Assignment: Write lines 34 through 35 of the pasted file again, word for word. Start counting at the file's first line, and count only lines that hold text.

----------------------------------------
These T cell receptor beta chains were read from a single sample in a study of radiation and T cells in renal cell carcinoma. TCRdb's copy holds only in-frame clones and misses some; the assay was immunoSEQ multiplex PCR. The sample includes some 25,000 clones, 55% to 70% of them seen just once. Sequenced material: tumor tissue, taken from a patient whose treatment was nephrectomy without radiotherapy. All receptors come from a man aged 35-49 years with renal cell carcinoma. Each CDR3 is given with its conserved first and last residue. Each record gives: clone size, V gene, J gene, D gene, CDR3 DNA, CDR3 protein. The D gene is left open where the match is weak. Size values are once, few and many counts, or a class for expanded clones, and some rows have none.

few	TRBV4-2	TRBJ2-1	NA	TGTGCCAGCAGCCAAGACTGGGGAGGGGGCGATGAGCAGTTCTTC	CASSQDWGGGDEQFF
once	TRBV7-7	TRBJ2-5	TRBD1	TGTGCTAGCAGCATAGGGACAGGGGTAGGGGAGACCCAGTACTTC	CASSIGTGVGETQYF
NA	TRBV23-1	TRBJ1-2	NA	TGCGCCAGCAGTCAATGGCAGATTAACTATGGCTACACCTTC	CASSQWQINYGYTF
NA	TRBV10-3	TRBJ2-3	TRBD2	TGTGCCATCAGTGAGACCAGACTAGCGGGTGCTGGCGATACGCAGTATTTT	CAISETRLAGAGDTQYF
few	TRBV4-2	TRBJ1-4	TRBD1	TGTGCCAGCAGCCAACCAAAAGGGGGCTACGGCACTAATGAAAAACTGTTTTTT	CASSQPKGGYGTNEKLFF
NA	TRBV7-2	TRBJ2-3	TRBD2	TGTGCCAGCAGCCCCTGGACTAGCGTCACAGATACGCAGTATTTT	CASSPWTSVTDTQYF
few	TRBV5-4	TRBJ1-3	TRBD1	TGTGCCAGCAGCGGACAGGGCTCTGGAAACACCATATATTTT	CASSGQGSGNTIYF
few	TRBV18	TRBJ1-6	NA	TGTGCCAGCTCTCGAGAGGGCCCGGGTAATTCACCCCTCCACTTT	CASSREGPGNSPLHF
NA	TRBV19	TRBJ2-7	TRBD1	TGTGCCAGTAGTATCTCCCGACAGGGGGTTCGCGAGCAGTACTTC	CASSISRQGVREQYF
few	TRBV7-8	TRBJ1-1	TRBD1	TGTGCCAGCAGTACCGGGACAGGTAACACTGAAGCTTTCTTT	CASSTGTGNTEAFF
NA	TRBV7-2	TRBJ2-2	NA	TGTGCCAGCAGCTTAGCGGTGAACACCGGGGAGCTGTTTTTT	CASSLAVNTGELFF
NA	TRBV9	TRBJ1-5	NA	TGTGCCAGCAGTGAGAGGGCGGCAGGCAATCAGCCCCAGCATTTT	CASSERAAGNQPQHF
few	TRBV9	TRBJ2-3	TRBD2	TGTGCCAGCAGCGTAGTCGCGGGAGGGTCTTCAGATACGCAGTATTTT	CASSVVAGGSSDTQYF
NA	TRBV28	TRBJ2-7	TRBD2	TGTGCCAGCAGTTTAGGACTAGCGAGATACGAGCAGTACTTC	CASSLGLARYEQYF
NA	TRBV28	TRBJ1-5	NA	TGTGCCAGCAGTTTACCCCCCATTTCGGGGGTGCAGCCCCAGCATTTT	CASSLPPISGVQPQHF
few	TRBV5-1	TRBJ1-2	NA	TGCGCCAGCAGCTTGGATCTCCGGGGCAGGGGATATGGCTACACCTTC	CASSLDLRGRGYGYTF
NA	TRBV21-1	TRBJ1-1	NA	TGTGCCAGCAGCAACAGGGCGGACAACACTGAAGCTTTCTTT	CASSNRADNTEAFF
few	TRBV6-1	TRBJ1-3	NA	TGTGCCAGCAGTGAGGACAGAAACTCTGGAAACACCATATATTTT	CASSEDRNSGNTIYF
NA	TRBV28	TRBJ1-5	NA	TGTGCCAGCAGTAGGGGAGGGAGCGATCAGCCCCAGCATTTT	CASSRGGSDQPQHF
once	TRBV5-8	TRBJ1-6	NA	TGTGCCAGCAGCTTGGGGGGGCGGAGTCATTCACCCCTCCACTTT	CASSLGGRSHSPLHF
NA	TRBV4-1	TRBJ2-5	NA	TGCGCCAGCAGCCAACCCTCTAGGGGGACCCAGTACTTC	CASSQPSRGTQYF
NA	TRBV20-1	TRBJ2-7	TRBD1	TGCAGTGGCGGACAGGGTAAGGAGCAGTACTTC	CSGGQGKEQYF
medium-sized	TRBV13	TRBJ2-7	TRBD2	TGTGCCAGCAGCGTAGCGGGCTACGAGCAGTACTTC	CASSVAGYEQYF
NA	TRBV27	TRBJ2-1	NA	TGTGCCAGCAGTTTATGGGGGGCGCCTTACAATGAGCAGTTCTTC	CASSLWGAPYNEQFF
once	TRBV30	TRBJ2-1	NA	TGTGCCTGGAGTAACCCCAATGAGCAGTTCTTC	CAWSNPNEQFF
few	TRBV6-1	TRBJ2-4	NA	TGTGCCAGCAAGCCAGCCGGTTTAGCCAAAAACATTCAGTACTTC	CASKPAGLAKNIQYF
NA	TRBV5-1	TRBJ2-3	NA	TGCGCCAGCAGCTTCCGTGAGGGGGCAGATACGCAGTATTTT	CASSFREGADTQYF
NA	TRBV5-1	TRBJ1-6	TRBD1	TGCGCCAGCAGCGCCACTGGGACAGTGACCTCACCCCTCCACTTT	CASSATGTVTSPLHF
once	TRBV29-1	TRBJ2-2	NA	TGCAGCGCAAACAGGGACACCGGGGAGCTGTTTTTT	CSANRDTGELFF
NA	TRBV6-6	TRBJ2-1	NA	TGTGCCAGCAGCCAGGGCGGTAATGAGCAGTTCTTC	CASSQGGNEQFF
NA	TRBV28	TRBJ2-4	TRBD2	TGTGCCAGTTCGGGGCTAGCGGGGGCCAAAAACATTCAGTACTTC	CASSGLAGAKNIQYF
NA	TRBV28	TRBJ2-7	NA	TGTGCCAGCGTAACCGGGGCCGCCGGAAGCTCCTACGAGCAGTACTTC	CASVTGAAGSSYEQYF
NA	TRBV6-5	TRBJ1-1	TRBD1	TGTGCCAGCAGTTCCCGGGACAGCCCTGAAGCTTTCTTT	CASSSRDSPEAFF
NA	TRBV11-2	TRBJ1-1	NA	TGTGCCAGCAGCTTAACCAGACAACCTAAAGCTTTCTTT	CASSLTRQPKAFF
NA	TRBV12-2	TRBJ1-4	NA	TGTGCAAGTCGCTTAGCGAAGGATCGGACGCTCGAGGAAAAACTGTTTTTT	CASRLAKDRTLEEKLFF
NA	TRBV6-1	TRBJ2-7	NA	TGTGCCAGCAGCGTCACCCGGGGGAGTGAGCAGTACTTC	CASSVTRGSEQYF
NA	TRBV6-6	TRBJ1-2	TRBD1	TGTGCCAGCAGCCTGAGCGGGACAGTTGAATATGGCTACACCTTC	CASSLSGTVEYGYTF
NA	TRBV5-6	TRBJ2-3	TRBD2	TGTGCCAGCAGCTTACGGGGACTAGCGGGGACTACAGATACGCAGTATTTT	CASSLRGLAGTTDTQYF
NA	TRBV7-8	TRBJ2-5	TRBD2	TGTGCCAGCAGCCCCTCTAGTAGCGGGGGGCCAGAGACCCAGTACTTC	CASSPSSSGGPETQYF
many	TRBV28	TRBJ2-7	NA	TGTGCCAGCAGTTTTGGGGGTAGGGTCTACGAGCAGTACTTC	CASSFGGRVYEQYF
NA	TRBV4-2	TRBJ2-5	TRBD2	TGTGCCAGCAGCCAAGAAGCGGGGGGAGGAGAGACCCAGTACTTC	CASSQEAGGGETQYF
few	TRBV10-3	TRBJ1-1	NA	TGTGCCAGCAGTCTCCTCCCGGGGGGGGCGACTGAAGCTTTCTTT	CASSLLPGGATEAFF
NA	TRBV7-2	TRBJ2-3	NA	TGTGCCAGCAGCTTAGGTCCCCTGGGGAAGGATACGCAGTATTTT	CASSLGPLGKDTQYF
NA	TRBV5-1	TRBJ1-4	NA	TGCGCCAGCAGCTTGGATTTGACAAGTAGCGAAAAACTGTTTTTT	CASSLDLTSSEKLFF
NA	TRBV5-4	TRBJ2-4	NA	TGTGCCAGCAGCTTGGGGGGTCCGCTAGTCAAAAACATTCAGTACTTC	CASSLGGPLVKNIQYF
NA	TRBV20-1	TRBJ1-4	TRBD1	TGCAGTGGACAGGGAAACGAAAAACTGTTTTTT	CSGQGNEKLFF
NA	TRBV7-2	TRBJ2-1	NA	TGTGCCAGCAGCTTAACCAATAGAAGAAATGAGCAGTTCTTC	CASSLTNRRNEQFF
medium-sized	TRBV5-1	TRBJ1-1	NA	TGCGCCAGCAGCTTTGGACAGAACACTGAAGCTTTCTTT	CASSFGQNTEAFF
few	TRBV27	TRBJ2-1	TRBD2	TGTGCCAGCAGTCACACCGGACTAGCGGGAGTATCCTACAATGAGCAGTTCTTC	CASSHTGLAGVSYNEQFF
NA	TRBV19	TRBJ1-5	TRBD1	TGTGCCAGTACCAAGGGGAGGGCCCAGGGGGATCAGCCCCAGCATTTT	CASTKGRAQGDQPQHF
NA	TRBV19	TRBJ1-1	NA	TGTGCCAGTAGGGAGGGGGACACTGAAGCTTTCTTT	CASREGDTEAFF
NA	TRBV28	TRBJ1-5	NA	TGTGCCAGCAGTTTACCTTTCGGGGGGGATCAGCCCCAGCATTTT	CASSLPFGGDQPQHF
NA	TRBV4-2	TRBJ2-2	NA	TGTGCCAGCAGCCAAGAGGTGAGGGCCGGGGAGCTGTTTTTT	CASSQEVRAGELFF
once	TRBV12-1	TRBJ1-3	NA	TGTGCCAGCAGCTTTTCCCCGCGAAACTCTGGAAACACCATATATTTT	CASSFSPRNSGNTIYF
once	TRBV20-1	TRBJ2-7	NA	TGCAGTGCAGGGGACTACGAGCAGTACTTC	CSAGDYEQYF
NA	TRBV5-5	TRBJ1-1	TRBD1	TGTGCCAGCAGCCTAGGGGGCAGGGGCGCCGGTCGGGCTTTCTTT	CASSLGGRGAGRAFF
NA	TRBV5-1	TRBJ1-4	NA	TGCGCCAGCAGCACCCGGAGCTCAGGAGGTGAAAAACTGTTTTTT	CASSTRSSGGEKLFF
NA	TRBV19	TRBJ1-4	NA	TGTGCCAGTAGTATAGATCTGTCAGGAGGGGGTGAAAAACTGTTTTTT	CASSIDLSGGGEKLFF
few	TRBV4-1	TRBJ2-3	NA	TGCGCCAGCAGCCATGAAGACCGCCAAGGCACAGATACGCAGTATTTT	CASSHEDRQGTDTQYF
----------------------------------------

NA	TRBV6-5	TRBJ1-1	TRBD1	TGTGCCAGCAGTTCCCGGGACAGCCCTGAAGCTTTCTTT	CASSSRDSPEAFF
NA	TRBV11-2	TRBJ1-1	NA	TGTGCCAGCAGCTTAACCAGACAACCTAAAGCTTTCTTT	CASSLTRQPKAFF